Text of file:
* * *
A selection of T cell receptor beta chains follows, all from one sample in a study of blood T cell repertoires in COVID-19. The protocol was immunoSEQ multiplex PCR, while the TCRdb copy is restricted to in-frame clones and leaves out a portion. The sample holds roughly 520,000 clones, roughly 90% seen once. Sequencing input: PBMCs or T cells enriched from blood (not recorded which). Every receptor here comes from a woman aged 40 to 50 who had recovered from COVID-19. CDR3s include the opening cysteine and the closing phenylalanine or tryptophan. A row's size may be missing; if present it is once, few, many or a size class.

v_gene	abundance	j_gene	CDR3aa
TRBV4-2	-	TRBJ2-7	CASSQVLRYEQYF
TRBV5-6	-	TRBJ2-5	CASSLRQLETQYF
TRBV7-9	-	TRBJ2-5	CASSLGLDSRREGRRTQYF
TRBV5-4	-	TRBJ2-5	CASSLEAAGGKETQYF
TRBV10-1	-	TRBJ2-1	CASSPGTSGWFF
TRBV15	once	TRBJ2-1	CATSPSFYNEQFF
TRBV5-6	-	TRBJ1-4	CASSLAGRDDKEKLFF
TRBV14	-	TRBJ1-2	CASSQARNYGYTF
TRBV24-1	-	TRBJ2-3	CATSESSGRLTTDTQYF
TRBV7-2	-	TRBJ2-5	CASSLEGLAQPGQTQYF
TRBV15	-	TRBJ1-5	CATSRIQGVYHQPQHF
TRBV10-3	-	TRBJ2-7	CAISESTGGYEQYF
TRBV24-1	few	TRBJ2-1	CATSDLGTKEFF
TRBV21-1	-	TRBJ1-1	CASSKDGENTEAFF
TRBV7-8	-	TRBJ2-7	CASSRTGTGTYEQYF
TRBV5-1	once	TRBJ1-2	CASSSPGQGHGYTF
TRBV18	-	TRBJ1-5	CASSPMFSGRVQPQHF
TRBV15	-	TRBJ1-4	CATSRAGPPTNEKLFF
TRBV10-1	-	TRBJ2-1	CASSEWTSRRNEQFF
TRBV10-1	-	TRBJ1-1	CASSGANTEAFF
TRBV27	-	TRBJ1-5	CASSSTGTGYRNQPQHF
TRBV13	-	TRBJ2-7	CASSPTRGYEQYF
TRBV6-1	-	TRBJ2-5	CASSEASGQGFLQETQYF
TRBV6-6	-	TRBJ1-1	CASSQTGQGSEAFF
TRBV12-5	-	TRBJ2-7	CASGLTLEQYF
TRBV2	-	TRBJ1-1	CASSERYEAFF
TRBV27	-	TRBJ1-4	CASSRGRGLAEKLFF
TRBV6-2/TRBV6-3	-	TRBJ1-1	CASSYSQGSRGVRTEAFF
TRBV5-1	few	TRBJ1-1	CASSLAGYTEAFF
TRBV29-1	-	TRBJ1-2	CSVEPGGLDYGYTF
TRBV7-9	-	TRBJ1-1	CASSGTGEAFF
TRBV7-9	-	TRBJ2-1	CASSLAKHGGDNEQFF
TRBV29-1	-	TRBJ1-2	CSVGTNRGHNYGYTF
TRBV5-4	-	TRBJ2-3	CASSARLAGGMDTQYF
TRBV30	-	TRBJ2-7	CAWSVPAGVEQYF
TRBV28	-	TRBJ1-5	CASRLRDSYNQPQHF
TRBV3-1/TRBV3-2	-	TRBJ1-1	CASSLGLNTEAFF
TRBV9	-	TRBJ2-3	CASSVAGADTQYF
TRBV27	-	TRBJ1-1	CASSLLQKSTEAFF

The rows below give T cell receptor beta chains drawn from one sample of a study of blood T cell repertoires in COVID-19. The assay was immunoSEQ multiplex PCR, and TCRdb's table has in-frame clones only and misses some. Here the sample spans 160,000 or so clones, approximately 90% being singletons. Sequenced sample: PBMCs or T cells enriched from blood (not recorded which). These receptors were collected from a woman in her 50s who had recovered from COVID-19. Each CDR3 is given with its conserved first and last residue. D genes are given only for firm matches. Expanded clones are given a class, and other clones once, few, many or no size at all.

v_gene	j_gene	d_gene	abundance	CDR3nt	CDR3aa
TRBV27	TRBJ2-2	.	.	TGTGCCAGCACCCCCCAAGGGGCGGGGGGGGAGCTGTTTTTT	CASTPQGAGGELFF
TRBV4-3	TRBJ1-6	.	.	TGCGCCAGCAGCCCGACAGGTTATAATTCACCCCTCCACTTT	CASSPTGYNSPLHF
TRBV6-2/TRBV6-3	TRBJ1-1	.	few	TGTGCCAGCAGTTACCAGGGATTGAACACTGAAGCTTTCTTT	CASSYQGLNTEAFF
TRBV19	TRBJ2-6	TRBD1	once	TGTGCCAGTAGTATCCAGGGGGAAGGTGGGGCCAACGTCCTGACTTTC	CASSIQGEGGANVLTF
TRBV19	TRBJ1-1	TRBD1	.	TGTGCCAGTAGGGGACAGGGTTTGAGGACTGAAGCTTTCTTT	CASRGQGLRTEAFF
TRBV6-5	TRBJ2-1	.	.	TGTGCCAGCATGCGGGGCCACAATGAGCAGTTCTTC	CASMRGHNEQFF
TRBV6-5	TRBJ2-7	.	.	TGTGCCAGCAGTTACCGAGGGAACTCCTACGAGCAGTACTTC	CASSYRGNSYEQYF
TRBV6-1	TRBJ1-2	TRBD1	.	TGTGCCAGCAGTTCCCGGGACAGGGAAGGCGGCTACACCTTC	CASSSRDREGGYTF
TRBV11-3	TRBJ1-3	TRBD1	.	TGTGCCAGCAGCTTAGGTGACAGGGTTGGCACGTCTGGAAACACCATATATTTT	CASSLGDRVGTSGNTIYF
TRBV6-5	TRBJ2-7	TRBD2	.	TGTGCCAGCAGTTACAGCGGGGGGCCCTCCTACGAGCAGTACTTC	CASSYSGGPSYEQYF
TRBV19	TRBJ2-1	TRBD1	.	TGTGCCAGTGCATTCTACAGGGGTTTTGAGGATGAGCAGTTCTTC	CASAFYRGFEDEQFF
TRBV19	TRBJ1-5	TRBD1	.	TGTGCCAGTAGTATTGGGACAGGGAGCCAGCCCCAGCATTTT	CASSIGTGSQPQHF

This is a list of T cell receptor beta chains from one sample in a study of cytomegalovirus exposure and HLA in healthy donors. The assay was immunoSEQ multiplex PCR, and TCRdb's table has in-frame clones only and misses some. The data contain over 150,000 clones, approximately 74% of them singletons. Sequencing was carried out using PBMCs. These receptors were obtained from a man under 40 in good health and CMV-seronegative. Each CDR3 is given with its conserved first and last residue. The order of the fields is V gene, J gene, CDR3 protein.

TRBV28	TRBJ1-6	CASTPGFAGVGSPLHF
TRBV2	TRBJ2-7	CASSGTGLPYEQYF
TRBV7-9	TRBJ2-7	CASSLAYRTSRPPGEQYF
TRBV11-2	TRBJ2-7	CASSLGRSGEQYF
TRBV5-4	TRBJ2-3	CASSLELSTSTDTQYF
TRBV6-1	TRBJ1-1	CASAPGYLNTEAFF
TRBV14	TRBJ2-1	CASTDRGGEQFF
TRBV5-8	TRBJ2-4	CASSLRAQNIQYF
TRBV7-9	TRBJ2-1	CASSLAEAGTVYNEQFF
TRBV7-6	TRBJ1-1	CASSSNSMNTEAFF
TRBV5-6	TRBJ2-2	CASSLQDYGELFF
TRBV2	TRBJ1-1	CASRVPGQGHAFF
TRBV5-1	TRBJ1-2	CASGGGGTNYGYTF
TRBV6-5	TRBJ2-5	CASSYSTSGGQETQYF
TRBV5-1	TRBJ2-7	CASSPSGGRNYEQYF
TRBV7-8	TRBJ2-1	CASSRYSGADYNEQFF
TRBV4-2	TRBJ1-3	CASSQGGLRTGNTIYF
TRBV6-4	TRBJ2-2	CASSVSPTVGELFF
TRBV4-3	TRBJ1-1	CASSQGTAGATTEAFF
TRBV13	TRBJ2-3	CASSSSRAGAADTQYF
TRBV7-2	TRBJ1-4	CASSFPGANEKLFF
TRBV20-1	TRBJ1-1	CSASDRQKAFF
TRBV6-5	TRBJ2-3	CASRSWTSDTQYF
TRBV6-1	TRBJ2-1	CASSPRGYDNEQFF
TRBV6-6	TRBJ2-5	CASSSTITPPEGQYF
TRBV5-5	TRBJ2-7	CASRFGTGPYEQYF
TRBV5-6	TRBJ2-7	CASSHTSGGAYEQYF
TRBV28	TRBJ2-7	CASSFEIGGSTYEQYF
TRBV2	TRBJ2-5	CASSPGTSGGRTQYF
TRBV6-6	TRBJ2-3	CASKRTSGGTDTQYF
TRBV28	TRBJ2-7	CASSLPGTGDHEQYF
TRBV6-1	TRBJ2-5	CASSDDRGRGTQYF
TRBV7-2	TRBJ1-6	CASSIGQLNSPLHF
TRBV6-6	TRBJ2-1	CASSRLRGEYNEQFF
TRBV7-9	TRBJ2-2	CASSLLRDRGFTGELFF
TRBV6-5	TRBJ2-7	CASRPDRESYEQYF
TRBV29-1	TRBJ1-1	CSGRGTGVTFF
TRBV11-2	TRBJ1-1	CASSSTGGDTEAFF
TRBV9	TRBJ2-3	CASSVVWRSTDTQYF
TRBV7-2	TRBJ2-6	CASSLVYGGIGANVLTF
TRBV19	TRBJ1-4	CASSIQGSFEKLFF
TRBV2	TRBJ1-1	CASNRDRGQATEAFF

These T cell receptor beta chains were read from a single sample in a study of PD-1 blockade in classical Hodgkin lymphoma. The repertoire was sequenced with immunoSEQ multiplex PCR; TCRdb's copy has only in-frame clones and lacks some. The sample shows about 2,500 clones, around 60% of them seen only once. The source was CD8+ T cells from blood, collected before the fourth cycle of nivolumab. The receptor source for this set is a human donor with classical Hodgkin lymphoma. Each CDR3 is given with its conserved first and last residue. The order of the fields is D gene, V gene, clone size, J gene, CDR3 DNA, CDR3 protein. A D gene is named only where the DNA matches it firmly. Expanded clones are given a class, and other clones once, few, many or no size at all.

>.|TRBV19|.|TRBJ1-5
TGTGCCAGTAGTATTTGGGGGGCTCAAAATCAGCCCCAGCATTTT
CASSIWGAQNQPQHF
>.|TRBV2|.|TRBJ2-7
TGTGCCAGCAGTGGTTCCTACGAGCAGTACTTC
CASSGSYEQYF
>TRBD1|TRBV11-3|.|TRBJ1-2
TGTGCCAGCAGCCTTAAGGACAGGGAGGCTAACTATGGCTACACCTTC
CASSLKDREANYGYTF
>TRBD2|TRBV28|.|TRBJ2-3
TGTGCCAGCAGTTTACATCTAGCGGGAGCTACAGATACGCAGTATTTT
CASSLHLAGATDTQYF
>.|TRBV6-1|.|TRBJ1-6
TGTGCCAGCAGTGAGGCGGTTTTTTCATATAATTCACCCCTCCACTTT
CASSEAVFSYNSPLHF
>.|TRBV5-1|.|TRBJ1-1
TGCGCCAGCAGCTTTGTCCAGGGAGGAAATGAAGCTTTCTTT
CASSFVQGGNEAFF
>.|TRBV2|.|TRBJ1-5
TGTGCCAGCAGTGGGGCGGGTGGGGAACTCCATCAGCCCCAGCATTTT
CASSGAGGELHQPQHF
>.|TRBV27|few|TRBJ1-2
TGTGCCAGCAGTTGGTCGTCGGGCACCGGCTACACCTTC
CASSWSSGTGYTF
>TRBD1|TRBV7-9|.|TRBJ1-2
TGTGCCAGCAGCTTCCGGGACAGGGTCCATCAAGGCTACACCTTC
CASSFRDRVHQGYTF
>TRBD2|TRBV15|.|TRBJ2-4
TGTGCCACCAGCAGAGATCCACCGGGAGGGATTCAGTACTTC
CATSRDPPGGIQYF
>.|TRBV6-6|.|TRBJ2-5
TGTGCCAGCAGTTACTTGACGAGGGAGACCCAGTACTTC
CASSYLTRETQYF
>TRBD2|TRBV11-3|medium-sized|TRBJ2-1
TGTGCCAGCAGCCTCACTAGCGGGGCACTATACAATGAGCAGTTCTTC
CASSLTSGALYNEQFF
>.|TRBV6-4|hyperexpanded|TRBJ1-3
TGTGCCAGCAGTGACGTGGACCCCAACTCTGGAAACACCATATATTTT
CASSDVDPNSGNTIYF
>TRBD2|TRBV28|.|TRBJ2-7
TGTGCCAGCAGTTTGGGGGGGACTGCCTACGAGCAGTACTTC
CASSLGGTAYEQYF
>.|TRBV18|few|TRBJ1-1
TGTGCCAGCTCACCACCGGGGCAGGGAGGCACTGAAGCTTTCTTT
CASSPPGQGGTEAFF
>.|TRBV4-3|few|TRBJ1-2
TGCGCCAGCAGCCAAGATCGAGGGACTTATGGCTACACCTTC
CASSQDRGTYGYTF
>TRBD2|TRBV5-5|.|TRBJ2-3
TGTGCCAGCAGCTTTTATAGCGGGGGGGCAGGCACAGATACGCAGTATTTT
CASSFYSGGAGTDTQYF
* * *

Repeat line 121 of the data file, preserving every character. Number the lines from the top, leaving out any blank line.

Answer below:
>.|TRBV27|few|TRBJ1-2